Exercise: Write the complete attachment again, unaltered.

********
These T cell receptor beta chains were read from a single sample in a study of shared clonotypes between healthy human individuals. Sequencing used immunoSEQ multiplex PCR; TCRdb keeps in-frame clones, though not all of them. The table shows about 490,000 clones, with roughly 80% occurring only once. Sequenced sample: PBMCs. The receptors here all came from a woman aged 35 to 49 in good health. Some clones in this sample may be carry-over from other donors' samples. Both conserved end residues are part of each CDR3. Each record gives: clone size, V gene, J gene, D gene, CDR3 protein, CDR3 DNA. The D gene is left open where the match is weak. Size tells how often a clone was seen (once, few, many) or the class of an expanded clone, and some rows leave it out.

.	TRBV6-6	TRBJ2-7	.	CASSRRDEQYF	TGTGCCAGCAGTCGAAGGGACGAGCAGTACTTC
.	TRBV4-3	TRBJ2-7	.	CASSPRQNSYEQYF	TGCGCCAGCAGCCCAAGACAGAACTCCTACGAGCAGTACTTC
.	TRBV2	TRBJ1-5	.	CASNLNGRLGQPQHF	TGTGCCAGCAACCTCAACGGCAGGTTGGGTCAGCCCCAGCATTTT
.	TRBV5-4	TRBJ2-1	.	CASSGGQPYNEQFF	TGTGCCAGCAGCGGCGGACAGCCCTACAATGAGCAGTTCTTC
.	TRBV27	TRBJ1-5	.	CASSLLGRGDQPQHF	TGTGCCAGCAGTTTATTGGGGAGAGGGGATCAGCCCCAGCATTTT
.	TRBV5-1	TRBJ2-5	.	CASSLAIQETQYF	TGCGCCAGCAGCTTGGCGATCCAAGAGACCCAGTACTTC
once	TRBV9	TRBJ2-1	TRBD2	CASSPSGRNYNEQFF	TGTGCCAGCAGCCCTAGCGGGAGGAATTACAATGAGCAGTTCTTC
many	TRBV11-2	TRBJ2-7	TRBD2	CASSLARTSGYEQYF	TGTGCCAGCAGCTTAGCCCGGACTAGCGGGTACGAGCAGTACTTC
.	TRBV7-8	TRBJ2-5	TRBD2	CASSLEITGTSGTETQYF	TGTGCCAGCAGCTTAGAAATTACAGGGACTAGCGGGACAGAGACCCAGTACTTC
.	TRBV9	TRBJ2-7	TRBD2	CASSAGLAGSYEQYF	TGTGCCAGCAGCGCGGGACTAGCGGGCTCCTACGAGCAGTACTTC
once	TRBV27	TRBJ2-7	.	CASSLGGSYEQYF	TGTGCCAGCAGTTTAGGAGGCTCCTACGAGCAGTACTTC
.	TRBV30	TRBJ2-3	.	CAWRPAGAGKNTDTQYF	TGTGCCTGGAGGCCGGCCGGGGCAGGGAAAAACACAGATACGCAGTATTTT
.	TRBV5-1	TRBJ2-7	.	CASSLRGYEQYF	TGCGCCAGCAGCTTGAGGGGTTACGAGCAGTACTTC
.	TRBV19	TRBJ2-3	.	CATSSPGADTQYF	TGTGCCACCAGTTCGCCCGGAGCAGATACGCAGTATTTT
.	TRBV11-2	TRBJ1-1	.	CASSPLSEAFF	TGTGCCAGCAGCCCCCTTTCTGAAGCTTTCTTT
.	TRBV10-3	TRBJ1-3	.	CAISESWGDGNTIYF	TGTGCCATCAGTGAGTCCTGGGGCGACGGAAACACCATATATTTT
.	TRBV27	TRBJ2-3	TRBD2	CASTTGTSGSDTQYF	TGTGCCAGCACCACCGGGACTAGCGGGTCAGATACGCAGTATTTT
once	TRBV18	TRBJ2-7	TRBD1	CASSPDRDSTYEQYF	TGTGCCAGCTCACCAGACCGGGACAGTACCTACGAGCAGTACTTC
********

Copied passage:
These T cell receptor beta chains were read from a single sample in a study of shared clonotypes between healthy human individuals. Sequencing used immunoSEQ multiplex PCR; TCRdb keeps in-frame clones, though not all of them. The table shows about 490,000 clones, with roughly 80% occurring only once. Sequenced sample: PBMCs. The receptors here all came from a woman aged 35 to 49 in good health. Some clones in this sample may be carry-over from other donors' samples. Both conserved end residues are part of each CDR3. Each record gives: clone size, V gene, J gene, D gene, CDR3 protein, CDR3 DNA. The D gene is left open where the match is weak. Size tells how often a clone was seen (once, few, many) or the class of an expanded clone, and some rows leave it out.

.	TRBV6-6	TRBJ2-7	.	CASSRRDEQYF	TGTGCCAGCAGTCGAAGGGACGAGCAGTACTTC
.	TRBV4-3	TRBJ2-7	.	CASSPRQNSYEQYF	TGCGCCAGCAGCCCAAGACAGAACTCCTACGAGCAGTACTTC
.	TRBV2	TRBJ1-5	.	CASNLNGRLGQPQHF	TGTGCCAGCAACCTCAACGGCAGGTTGGGTCAGCCCCAGCATTTT
.	TRBV5-4	TRBJ2-1	.	CASSGGQPYNEQFF	TGTGCCAGCAGCGGCGGACAGCCCTACAATGAGCAGTTCTTC
.	TRBV27	TRBJ1-5	.	CASSLLGRGDQPQHF	TGTGCCAGCAGTTTATTGGGGAGAGGGGATCAGCCCCAGCATTTT
.	TRBV5-1	TRBJ2-5	.	CASSLAIQETQYF	TGCGCCAGCAGCTTGGCGATCCAAGAGACCCAGTACTTC
once	TRBV9	TRBJ2-1	TRBD2	CASSPSGRNYNEQFF	TGTGCCAGCAGCCCTAGCGGGAGGAATTACAATGAGCAGTTCTTC
many	TRBV11-2	TRBJ2-7	TRBD2	CASSLARTSGYEQYF	TGTGCCAGCAGCTTAGCCCGGACTAGCGGGTACGAGCAGTACTTC
.	TRBV7-8	TRBJ2-5	TRBD2	CASSLEITGTSGTETQYF	TGTGCCAGCAGCTTAGAAATTACAGGGACTAGCGGGACAGAGACCCAGTACTTC
.	TRBV9	TRBJ2-7	TRBD2	CASSAGLAGSYEQYF	TGTGCCAGCAGCGCGGGACTAGCGGGCTCCTACGAGCAGTACTTC
once	TRBV27	TRBJ2-7	.	CASSLGGSYEQYF	TGTGCCAGCAGTTTAGGAGGCTCCTACGAGCAGTACTTC
.	TRBV30	TRBJ2-3	.	CAWRPAGAGKNTDTQYF	TGTGCCTGGAGGCCGGCCGGGGCAGGGAAAAACACAGATACGCAGTATTTT
.	TRBV5-1	TRBJ2-7	.	CASSLRGYEQYF	TGCGCCAGCAGCTTGAGGGGTTACGAGCAGTACTTC
.	TRBV19	TRBJ2-3	.	CATSSPGADTQYF	TGTGCCACCAGTTCGCCCGGAGCAGATACGCAGTATTTT
.	TRBV11-2	TRBJ1-1	.	CASSPLSEAFF	TGTGCCAGCAGCCCCCTTTCTGAAGCTTTCTTT
.	TRBV10-3	TRBJ1-3	.	CAISESWGDGNTIYF	TGTGCCATCAGTGAGTCCTGGGGCGACGGAAACACCATATATTTT
.	TRBV27	TRBJ2-3	TRBD2	CASTTGTSGSDTQYF	TGTGCCAGCACCACCGGGACTAGCGGGTCAGATACGCAGTATTTT
once	TRBV18	TRBJ2-7	TRBD1	CASSPDRDSTYEQYF	TGTGCCAGCTCACCAGACCGGGACAGTACCTACGAGCAGTACTTC